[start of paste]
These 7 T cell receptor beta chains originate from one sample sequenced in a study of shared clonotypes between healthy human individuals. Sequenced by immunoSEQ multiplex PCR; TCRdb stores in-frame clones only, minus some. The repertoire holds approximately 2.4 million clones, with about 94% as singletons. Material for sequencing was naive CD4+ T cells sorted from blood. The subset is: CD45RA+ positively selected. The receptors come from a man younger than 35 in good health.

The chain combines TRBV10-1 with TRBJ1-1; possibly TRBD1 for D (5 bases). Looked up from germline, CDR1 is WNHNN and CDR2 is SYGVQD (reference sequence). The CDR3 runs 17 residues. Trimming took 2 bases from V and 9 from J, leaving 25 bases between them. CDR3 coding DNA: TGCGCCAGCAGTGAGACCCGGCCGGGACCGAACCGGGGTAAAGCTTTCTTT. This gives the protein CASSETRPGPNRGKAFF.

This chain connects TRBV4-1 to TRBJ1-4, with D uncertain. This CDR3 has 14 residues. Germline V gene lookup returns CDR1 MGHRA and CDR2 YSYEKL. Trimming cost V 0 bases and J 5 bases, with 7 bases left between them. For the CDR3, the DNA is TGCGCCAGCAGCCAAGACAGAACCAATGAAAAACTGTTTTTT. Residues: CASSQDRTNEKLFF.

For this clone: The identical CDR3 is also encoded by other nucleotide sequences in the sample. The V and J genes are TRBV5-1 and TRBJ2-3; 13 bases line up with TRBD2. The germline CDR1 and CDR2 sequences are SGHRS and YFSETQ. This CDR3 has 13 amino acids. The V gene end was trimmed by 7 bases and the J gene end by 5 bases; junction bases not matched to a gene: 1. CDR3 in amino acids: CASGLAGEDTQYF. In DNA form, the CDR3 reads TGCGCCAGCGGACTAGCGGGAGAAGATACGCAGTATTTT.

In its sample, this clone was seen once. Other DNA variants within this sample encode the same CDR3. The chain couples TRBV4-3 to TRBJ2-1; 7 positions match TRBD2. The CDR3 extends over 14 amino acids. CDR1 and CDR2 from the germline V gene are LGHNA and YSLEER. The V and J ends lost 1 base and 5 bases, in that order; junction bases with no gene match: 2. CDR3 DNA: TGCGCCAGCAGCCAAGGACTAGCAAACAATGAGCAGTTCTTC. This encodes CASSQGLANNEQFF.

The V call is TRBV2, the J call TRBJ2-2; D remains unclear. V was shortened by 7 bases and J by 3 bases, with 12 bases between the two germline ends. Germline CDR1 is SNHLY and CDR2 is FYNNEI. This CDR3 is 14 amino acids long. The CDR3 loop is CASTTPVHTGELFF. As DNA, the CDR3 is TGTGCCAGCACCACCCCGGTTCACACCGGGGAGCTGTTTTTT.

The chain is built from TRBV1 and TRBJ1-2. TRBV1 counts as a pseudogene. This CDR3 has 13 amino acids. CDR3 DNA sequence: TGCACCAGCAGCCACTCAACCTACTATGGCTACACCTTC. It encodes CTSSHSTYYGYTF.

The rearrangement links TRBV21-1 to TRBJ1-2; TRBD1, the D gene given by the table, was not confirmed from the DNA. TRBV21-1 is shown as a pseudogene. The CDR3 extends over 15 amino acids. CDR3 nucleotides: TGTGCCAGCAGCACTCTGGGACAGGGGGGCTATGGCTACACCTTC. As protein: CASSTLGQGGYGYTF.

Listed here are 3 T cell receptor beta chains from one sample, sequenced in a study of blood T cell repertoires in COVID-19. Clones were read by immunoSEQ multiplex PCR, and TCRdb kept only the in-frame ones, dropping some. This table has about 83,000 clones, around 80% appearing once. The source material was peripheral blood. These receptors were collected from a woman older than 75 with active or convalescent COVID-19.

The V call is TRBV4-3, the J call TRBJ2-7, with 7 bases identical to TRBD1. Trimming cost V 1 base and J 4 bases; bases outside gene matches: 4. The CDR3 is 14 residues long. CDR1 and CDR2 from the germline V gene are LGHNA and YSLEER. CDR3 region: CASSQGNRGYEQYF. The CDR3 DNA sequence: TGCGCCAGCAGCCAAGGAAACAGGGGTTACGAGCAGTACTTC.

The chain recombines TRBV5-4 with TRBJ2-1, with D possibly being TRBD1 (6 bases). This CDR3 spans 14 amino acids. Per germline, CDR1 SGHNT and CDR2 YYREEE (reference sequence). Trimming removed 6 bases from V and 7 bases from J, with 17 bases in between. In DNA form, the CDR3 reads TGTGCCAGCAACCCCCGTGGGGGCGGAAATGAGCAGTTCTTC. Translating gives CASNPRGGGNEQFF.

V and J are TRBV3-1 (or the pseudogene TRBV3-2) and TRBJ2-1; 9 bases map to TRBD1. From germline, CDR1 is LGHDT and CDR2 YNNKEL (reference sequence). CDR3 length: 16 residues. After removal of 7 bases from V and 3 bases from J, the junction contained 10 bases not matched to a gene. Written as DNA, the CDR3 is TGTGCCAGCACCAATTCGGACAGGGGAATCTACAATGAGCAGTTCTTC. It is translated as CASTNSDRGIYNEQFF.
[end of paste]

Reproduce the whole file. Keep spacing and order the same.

These 7 T cell receptor beta chains originate from one sample sequenced in a study of shared clonotypes between healthy human individuals. Sequenced by immunoSEQ multiplex PCR; TCRdb stores in-frame clones only, minus some. The repertoire holds approximately 2.4 million clones, with about 94% as singletons. Material for sequencing was naive CD4+ T cells sorted from blood. The subset is: CD45RA+ positively selected. The receptors come from a man younger than 35 in good health.

The chain combines TRBV10-1 with TRBJ1-1; possibly TRBD1 for D (5 bases). Looked up from germline, CDR1 is WNHNN and CDR2 is SYGVQD (reference sequence). The CDR3 runs 17 residues. Trimming took 2 bases from V and 9 from J, leaving 25 bases between them. CDR3 coding DNA: TGCGCCAGCAGTGAGACCCGGCCGGGACCGAACCGGGGTAAAGCTTTCTTT. This gives the protein CASSETRPGPNRGKAFF.

This chain connects TRBV4-1 to TRBJ1-4, with D uncertain. This CDR3 has 14 residues. Germline V gene lookup returns CDR1 MGHRA and CDR2 YSYEKL. Trimming cost V 0 bases and J 5 bases, with 7 bases left between them. For the CDR3, the DNA is TGCGCCAGCAGCCAAGACAGAACCAATGAAAAACTGTTTTTT. Residues: CASSQDRTNEKLFF.

For this clone: The identical CDR3 is also encoded by other nucleotide sequences in the sample. The V and J genes are TRBV5-1 and TRBJ2-3; 13 bases line up with TRBD2. The germline CDR1 and CDR2 sequences are SGHRS and YFSETQ. This CDR3 has 13 amino acids. The V gene end was trimmed by 7 bases and the J gene end by 5 bases; junction bases not matched to a gene: 1. CDR3 in amino acids: CASGLAGEDTQYF. In DNA form, the CDR3 reads TGCGCCAGCGGACTAGCGGGAGAAGATACGCAGTATTTT.

In its sample, this clone was seen once. Other DNA variants within this sample encode the same CDR3. The chain couples TRBV4-3 to TRBJ2-1; 7 positions match TRBD2. The CDR3 extends over 14 amino acids. CDR1 and CDR2 from the germline V gene are LGHNA and YSLEER. The V and J ends lost 1 base and 5 bases, in that order; junction bases with no gene match: 2. CDR3 DNA: TGCGCCAGCAGCCAAGGACTAGCAAACAATGAGCAGTTCTTC. This encodes CASSQGLANNEQFF.

The V call is TRBV2, the J call TRBJ2-2; D remains unclear. V was shortened by 7 bases and J by 3 bases, with 12 bases between the two germline ends. Germline CDR1 is SNHLY and CDR2 is FYNNEI. This CDR3 is 14 amino acids long. The CDR3 loop is CASTTPVHTGELFF. As DNA, the CDR3 is TGTGCCAGCACCACCCCGGTTCACACCGGGGAGCTGTTTTTT.

The chain is built from TRBV1 and TRBJ1-2. TRBV1 counts as a pseudogene. This CDR3 has 13 amino acids. CDR3 DNA sequence: TGCACCAGCAGCCACTCAACCTACTATGGCTACACCTTC. It encodes CTSSHSTYYGYTF.

The rearrangement links TRBV21-1 to TRBJ1-2; TRBD1, the D gene given by the table, was not confirmed from the DNA. TRBV21-1 is shown as a pseudogene. The CDR3 extends over 15 amino acids. CDR3 nucleotides: TGTGCCAGCAGCACTCTGGGACAGGGGGGCTATGGCTACACCTTC. As protein: CASSTLGQGGYGYTF.

Listed here are 3 T cell receptor beta chains from one sample, sequenced in a study of blood T cell repertoires in COVID-19. Clones were read by immunoSEQ multiplex PCR, and TCRdb kept only the in-frame ones, dropping some. This table has about 83,000 clones, around 80% appearing once. The source material was peripheral blood. These receptors were collected from a woman older than 75 with active or convalescent COVID-19.

The V call is TRBV4-3, the J call TRBJ2-7, with 7 bases identical to TRBD1. Trimming cost V 1 base and J 4 bases; bases outside gene matches: 4. The CDR3 is 14 residues long. CDR1 and CDR2 from the germline V gene are LGHNA and YSLEER. CDR3 region: CASSQGNRGYEQYF. The CDR3 DNA sequence: TGCGCCAGCAGCCAAGGAAACAGGGGTTACGAGCAGTACTTC.

The chain recombines TRBV5-4 with TRBJ2-1, with D possibly being TRBD1 (6 bases). This CDR3 spans 14 amino acids. Per germline, CDR1 SGHNT and CDR2 YYREEE (reference sequence). Trimming removed 6 bases from V and 7 bases from J, with 17 bases in between. In DNA form, the CDR3 reads TGTGCCAGCAACCCCCGTGGGGGCGGAAATGAGCAGTTCTTC. Translating gives CASNPRGGGNEQFF.

V and J are TRBV3-1 (or the pseudogene TRBV3-2) and TRBJ2-1; 9 bases map to TRBD1. From germline, CDR1 is LGHDT and CDR2 YNNKEL (reference sequence). CDR3 length: 16 residues. After removal of 7 bases from V and 3 bases from J, the junction contained 10 bases not matched to a gene. Written as DNA, the CDR3 is TGTGCCAGCACCAATTCGGACAGGGGAATCTACAATGAGCAGTTCTTC. It is translated as CASTNSDRGIYNEQFF.